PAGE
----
Friday, December 14, 2012

Winter Bulletin Board

A display for those snowy months was my most recent success.  I'm really not a great bulletin board teacher, in all honesty.  Usually my displays are mostly student work without much "cute factor" or vocabulary words and posters the kids can use as references.  But I've been inspired lately with the blanket of snow outside Budapest where my school sits.  So with pinterest's help, I think I've been more creatively successful.  You be the judge.

The kids wrote winter poetry.  I used a really simple method for guiding them in creating these poems.  Giving them strips of paper, I asked them to write different ideas on each strip:

What do you see when you go outside in winter?
What does the snow look like?
What do you do outside in winter?
What does it feel like?
And so on...

After they had several strips of paper with descriptions of winter, they arranged them in an order that made sense and sounded beautiful as a poem.  They could add strips or take away strips of paper to make it more poetic.

We typed the poems, revised (we're really working on revision a lot), and printed them.  In addition to the poems, the kids each made a snowflake and pasted a wintery photo I had taken in the center of their snowflakes.  The result is what you see above.

It's December now, but this bulletin board can stay up through January too.  Maybe even February if I push it!

Angry Verbs Bulletin Board

You've probably seen this on  This is how I used the idea in my classroom:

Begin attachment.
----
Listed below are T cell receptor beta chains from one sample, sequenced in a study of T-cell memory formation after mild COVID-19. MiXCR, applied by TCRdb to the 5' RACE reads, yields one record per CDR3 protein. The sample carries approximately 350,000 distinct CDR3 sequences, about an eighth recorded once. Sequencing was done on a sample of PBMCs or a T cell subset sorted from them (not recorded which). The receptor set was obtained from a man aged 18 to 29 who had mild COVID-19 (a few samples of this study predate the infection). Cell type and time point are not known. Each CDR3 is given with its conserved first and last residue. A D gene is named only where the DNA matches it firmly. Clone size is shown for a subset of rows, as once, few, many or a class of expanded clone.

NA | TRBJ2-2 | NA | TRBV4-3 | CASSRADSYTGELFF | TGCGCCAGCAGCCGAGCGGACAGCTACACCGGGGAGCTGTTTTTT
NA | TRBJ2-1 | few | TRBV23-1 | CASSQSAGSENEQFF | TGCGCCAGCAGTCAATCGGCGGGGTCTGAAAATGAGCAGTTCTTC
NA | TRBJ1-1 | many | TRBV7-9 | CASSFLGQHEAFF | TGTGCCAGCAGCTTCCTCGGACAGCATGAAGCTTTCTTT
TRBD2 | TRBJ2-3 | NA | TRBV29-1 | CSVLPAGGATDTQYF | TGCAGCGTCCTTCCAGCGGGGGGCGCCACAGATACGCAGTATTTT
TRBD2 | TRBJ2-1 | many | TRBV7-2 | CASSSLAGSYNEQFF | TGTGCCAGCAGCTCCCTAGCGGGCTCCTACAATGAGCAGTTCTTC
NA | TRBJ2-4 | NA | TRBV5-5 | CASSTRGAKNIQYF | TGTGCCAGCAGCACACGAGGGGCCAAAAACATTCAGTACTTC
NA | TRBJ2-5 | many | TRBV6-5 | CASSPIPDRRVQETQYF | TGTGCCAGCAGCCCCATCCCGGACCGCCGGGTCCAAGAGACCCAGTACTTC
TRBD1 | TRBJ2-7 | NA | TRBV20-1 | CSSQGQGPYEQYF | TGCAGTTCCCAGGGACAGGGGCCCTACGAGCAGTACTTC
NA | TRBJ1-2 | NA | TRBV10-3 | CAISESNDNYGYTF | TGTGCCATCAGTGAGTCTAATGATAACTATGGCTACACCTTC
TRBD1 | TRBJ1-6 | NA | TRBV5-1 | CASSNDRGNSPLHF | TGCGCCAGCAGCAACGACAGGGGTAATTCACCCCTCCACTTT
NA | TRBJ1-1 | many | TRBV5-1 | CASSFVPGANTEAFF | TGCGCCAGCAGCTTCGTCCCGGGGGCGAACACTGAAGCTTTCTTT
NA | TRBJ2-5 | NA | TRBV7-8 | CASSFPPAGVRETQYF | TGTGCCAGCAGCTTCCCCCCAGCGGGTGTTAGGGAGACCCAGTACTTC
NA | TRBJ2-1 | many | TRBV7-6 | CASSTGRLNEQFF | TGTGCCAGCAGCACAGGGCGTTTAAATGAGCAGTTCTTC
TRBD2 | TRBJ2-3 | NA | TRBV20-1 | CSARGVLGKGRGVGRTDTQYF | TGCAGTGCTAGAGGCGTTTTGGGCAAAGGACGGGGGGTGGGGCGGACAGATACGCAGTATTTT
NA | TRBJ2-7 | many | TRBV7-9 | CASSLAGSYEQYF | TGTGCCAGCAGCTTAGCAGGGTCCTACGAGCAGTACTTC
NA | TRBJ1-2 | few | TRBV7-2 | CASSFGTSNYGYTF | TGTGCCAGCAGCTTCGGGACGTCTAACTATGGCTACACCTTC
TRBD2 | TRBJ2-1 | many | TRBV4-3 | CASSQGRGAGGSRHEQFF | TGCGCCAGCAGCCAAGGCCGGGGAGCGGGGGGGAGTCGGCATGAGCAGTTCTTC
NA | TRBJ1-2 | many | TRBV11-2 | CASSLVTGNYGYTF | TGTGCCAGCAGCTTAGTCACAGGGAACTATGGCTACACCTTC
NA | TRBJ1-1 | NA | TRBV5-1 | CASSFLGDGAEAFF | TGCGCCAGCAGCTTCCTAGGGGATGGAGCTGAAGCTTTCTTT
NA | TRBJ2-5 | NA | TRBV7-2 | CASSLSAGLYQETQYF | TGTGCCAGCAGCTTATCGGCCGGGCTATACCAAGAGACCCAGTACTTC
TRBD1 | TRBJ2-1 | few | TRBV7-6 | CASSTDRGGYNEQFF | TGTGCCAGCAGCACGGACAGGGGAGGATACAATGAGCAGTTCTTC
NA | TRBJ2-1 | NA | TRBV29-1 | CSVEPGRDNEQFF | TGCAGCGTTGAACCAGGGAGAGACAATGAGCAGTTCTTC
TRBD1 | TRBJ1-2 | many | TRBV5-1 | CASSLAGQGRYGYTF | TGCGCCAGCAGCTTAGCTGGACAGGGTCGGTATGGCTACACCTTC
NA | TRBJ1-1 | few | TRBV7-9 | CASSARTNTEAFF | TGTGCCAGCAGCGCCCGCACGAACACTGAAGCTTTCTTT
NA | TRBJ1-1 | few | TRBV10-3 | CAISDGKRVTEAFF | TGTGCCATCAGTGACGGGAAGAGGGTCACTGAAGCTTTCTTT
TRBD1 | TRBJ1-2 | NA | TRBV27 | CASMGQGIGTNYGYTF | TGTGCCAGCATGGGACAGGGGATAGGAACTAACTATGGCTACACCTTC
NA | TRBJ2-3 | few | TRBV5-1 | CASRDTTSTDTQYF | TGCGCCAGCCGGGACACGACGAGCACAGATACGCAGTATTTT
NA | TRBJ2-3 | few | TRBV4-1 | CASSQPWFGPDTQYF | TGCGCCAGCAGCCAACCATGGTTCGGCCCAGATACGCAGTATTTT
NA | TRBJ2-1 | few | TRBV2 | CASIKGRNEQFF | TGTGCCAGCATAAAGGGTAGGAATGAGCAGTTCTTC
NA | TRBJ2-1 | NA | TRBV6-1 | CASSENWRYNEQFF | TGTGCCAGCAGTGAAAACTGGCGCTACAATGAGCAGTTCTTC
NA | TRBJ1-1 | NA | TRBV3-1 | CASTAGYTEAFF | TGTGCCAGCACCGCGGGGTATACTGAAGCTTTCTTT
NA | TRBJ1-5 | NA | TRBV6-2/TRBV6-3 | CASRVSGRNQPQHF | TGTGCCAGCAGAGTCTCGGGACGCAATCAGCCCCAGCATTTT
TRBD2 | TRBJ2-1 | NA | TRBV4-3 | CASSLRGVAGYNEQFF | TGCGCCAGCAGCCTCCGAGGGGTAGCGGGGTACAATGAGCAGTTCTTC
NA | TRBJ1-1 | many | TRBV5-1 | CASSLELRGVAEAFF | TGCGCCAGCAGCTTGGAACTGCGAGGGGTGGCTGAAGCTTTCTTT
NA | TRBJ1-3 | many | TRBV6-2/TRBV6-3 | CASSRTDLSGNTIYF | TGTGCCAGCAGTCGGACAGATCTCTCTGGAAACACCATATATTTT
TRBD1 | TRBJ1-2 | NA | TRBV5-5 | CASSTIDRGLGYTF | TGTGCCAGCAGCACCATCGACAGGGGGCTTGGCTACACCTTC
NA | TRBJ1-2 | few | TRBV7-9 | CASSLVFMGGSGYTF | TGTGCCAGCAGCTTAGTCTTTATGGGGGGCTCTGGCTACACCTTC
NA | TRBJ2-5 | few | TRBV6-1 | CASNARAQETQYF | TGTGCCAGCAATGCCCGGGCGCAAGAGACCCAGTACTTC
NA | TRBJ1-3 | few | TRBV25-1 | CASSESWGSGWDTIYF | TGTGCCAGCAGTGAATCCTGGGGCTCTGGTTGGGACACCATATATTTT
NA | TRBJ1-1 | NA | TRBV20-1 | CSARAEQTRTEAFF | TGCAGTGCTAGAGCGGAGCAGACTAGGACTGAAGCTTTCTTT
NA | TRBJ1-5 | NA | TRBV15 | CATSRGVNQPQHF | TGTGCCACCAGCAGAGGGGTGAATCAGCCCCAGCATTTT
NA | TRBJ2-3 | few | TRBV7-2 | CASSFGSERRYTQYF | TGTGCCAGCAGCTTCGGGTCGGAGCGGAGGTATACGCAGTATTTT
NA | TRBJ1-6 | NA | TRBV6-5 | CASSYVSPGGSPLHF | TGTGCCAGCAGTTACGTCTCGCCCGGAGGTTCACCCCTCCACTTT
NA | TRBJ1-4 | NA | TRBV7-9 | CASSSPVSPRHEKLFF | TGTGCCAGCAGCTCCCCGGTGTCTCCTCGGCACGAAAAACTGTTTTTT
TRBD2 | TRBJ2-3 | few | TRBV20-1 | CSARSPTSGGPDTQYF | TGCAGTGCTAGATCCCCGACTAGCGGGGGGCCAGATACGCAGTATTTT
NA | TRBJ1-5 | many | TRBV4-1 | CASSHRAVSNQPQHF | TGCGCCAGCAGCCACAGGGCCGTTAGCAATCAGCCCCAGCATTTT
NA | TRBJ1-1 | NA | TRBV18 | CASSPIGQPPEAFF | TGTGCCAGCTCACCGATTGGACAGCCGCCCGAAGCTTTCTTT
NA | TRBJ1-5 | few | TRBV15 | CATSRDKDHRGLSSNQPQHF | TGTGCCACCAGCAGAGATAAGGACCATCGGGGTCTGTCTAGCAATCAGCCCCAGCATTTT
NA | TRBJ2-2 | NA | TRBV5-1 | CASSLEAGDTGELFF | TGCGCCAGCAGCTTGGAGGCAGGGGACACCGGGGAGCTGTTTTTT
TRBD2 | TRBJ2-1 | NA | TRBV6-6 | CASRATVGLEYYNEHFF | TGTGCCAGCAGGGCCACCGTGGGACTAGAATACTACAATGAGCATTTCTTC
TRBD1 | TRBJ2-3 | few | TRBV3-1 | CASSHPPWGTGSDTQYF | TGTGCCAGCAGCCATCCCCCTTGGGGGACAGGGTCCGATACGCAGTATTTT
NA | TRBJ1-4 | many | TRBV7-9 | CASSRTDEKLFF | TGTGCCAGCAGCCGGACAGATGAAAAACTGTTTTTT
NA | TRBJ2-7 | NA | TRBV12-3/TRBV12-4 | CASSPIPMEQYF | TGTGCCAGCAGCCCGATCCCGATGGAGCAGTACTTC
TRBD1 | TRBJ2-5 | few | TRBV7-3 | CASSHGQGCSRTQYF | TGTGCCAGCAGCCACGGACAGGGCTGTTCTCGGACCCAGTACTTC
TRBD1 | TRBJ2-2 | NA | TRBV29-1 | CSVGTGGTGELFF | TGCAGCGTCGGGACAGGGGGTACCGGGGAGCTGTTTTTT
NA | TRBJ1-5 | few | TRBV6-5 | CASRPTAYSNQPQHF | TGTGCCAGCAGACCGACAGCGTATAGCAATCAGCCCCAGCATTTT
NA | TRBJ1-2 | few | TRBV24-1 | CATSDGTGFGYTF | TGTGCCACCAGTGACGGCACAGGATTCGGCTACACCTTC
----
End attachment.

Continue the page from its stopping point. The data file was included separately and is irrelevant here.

Angry Verbs Lesson Plan
Learning Objective: Students will be able to identify the verb in a written sentence.

1. Verb Sort
To review nouns and verbs I gave the kids a stack of flashcards, which they had to separate into piles of nouns and verbs at their table groups (4 kids in each group).  Next we did a "Museum Tour" of their piles, in which one child from each group shared their verb lists aloud and the class discussed any changes to the pile if needed.

2. Verb Lists
The whole class together made a list of Happy Verbs (danced, sang, shouted, etc), a list of Sad Verbs (cry, frown, slump, etc), and finally a list of Angry Verbs (yell, fight, run, etc).  These were written on the white board for future reference.

3. Angry Verbs
I showed a trailer of the Angry Birds video game to transition from the Angry Verbs list to the creation of Angry Verb sentences.  Then we discussed and shared ideas aloud of sentences you could say using an angry verb.

4. Angry Birds
Finally the kids were given their own Angry Bird to write an Angry Verb Sentence upon.  After writing the sentence and highlighting the angry verb in the sentence, students were asked to color their Angry Bird.

5. Display
We hung the birds up for display, as you see in the first photo.  This bulletin board attracted the attention of every student who passed in the hallway the next day.  Popular!

My kids LOVED this lesson.  It was simple.  They learned their verbs.  And it made a great (and easy) display board.

Click here for the printable template of Angry Birds.

Boggle Bulletin Board

A great idea from another teacher's blog:

My kids love this!  I keep one "boggle board" up for two weeks maximum and give awards for participants: the longest word and the most words.  It's a great spelling activity for those free-time moments.  I had one little girl this year, who struggles with spelling, get the Most Words Award one week.  The whole class cheered and the smile on her freckled face was priceless.

Click here get all the print-outs to make this board for your classroom.